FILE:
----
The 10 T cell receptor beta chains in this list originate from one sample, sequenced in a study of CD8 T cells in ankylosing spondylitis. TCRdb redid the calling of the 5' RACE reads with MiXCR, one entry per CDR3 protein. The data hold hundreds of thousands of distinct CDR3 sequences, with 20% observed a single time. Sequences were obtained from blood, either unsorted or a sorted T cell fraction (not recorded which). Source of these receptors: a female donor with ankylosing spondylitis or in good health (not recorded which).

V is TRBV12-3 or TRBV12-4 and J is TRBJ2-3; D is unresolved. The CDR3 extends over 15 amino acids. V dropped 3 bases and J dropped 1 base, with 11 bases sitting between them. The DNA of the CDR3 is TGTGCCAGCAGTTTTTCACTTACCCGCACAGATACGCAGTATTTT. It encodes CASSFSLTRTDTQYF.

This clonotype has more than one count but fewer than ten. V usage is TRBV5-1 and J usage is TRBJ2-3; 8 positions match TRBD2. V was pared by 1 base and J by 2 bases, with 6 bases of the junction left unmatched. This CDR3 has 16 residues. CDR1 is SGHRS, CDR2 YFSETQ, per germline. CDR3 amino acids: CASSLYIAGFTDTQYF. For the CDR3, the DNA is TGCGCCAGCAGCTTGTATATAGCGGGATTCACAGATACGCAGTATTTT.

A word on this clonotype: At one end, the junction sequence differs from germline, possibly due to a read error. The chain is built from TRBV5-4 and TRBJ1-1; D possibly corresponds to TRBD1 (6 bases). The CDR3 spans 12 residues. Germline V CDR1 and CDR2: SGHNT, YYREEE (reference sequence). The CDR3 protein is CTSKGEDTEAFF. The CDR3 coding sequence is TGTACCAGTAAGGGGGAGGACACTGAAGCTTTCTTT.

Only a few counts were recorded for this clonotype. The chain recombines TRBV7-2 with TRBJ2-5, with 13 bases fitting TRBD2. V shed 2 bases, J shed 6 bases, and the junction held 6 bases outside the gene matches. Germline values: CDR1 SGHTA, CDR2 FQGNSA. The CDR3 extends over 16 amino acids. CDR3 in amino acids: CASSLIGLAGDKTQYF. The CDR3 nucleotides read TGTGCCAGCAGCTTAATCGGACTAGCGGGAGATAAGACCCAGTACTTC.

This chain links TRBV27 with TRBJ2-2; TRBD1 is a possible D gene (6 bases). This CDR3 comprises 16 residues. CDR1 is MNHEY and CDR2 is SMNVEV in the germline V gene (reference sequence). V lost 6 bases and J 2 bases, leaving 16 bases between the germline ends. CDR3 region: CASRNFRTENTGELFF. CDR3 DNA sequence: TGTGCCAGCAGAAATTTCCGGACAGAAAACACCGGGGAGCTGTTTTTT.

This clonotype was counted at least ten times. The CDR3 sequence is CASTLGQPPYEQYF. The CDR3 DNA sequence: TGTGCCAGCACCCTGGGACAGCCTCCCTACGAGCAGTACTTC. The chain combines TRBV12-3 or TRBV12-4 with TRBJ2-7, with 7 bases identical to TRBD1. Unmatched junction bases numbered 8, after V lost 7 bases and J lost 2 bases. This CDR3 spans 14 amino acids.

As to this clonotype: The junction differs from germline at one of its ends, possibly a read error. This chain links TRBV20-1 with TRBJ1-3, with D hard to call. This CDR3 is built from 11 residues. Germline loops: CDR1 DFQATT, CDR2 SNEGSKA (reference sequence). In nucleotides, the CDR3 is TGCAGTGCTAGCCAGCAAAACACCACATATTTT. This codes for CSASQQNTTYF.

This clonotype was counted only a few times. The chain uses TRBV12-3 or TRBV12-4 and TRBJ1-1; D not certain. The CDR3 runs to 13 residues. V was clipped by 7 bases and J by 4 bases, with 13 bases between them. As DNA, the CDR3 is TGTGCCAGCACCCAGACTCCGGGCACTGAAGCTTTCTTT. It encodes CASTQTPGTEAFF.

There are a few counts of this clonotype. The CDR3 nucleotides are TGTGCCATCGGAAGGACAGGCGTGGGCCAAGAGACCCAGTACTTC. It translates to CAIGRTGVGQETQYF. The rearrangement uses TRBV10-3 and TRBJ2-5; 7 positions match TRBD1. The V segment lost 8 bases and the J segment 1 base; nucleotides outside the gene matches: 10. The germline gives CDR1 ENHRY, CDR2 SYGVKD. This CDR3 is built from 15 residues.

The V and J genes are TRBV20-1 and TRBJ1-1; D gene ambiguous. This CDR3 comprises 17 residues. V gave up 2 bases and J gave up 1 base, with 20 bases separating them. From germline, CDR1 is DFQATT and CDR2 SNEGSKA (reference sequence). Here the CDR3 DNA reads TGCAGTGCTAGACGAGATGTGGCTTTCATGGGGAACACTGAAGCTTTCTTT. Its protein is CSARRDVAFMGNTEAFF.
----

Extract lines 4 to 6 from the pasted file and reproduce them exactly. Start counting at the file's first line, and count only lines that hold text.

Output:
A word on this clonotype: At one end, the junction sequence differs from germline, possibly due to a read error. The chain is built from TRBV5-4 and TRBJ1-1; D possibly corresponds to TRBD1 (6 bases). The CDR3 spans 12 residues. Germline V CDR1 and CDR2: SGHNT, YYREEE (reference sequence). The CDR3 protein is CTSKGEDTEAFF. The CDR3 coding sequence is TGTACCAGTAAGGGGGAGGACACTGAAGCTTTCTTT.

Only a few counts were recorded for this clonotype. The chain recombines TRBV7-2 with TRBJ2-5, with 13 bases fitting TRBD2. V shed 2 bases, J shed 6 bases, and the junction held 6 bases outside the gene matches. Germline values: CDR1 SGHTA, CDR2 FQGNSA. The CDR3 extends over 16 amino acids. CDR3 in amino acids: CASSLIGLAGDKTQYF. The CDR3 nucleotides read TGTGCCAGCAGCTTAATCGGACTAGCGGGAGATAAGACCCAGTACTTC.

This chain links TRBV27 with TRBJ2-2; TRBD1 is a possible D gene (6 bases). This CDR3 comprises 16 residues. CDR1 is MNHEY and CDR2 is SMNVEV in the germline V gene (reference sequence). V lost 6 bases and J 2 bases, leaving 16 bases between the germline ends. CDR3 region: CASRNFRTENTGELFF. CDR3 DNA sequence: TGTGCCAGCAGAAATTTCCGGACAGAAAACACCGGGGAGCTGTTTTTT.